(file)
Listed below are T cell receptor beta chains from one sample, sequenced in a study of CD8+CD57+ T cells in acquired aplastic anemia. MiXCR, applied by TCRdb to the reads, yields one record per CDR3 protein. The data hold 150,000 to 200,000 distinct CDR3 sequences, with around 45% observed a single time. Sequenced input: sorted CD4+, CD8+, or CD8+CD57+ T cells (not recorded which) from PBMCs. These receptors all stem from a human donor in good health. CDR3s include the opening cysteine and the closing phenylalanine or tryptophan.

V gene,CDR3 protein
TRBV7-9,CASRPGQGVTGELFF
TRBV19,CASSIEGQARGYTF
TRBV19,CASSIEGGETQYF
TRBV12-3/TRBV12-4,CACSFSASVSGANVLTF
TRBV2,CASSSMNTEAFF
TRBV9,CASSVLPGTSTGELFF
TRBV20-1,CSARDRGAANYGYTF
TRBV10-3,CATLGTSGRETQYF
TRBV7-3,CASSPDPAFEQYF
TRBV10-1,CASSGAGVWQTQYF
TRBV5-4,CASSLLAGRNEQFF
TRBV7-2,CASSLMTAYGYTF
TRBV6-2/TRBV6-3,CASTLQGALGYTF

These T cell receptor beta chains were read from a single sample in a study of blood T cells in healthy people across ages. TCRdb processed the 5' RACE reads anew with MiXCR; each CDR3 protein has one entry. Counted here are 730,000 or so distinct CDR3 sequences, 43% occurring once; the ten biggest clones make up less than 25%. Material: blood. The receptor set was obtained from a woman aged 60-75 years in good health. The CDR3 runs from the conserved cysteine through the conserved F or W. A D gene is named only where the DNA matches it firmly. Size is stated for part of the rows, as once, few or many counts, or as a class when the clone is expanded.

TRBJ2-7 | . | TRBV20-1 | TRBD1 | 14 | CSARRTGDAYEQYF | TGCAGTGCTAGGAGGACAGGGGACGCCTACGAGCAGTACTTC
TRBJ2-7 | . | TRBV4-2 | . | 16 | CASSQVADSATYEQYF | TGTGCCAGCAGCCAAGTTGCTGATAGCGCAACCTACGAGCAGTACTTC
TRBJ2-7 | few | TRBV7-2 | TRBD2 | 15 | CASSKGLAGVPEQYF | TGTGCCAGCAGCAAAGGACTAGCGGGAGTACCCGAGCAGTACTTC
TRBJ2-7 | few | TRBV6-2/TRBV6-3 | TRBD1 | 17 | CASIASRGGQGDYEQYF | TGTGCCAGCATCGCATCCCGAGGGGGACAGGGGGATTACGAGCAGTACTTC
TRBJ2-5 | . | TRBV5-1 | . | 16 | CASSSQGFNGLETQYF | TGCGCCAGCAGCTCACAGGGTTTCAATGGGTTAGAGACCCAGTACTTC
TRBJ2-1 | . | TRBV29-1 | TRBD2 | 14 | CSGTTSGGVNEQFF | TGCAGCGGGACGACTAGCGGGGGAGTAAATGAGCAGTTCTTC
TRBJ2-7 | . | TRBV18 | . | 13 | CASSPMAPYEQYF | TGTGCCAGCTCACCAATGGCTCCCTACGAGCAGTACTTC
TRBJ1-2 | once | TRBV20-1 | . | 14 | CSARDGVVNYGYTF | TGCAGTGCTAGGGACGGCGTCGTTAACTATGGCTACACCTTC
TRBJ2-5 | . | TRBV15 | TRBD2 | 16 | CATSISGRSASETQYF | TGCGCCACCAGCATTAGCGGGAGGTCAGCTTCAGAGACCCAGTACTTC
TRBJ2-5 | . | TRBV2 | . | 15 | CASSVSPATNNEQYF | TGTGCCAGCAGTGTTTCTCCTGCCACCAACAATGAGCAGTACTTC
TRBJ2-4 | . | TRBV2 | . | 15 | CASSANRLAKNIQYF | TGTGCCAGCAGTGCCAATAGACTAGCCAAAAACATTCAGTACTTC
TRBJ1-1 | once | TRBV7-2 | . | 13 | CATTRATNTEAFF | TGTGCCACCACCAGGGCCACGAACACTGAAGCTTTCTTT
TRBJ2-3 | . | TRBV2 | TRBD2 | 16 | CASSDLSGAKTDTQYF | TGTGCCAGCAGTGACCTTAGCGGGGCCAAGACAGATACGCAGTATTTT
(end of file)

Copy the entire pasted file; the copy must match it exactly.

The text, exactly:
Listed below are T cell receptor beta chains from one sample, sequenced in a study of CD8+CD57+ T cells in acquired aplastic anemia. MiXCR, applied by TCRdb to the reads, yields one record per CDR3 protein. The data hold 150,000 to 200,000 distinct CDR3 sequences, with around 45% observed a single time. Sequenced input: sorted CD4+, CD8+, or CD8+CD57+ T cells (not recorded which) from PBMCs. These receptors all stem from a human donor in good health. CDR3s include the opening cysteine and the closing phenylalanine or tryptophan.

V gene,CDR3 protein
TRBV7-9,CASRPGQGVTGELFF
TRBV19,CASSIEGQARGYTF
TRBV19,CASSIEGGETQYF
TRBV12-3/TRBV12-4,CACSFSASVSGANVLTF
TRBV2,CASSSMNTEAFF
TRBV9,CASSVLPGTSTGELFF
TRBV20-1,CSARDRGAANYGYTF
TRBV10-3,CATLGTSGRETQYF
TRBV7-3,CASSPDPAFEQYF
TRBV10-1,CASSGAGVWQTQYF
TRBV5-4,CASSLLAGRNEQFF
TRBV7-2,CASSLMTAYGYTF
TRBV6-2/TRBV6-3,CASTLQGALGYTF

These T cell receptor beta chains were read from a single sample in a study of blood T cells in healthy people across ages. TCRdb processed the 5' RACE reads anew with MiXCR; each CDR3 protein has one entry. Counted here are 730,000 or so distinct CDR3 sequences, 43% occurring once; the ten biggest clones make up less than 25%. Material: blood. The receptor set was obtained from a woman aged 60-75 years in good health. The CDR3 runs from the conserved cysteine through the conserved F or W. A D gene is named only where the DNA matches it firmly. Size is stated for part of the rows, as once, few or many counts, or as a class when the clone is expanded.

TRBJ2-7 | . | TRBV20-1 | TRBD1 | 14 | CSARRTGDAYEQYF | TGCAGTGCTAGGAGGACAGGGGACGCCTACGAGCAGTACTTC
TRBJ2-7 | . | TRBV4-2 | . | 16 | CASSQVADSATYEQYF | TGTGCCAGCAGCCAAGTTGCTGATAGCGCAACCTACGAGCAGTACTTC
TRBJ2-7 | few | TRBV7-2 | TRBD2 | 15 | CASSKGLAGVPEQYF | TGTGCCAGCAGCAAAGGACTAGCGGGAGTACCCGAGCAGTACTTC
TRBJ2-7 | few | TRBV6-2/TRBV6-3 | TRBD1 | 17 | CASIASRGGQGDYEQYF | TGTGCCAGCATCGCATCCCGAGGGGGACAGGGGGATTACGAGCAGTACTTC
TRBJ2-5 | . | TRBV5-1 | . | 16 | CASSSQGFNGLETQYF | TGCGCCAGCAGCTCACAGGGTTTCAATGGGTTAGAGACCCAGTACTTC
TRBJ2-1 | . | TRBV29-1 | TRBD2 | 14 | CSGTTSGGVNEQFF | TGCAGCGGGACGACTAGCGGGGGAGTAAATGAGCAGTTCTTC
TRBJ2-7 | . | TRBV18 | . | 13 | CASSPMAPYEQYF | TGTGCCAGCTCACCAATGGCTCCCTACGAGCAGTACTTC
TRBJ1-2 | once | TRBV20-1 | . | 14 | CSARDGVVNYGYTF | TGCAGTGCTAGGGACGGCGTCGTTAACTATGGCTACACCTTC
TRBJ2-5 | . | TRBV15 | TRBD2 | 16 | CATSISGRSASETQYF | TGCGCCACCAGCATTAGCGGGAGGTCAGCTTCAGAGACCCAGTACTTC
TRBJ2-5 | . | TRBV2 | . | 15 | CASSVSPATNNEQYF | TGTGCCAGCAGTGTTTCTCCTGCCACCAACAATGAGCAGTACTTC
TRBJ2-4 | . | TRBV2 | . | 15 | CASSANRLAKNIQYF | TGTGCCAGCAGTGCCAATAGACTAGCCAAAAACATTCAGTACTTC
TRBJ1-1 | once | TRBV7-2 | . | 13 | CATTRATNTEAFF | TGTGCCACCACCAGGGCCACGAACACTGAAGCTTTCTTT
TRBJ2-3 | . | TRBV2 | TRBD2 | 16 | CASSDLSGAKTDTQYF | TGTGCCAGCAGTGACCTTAGCGGGGCCAAGACAGATACGCAGTATTTT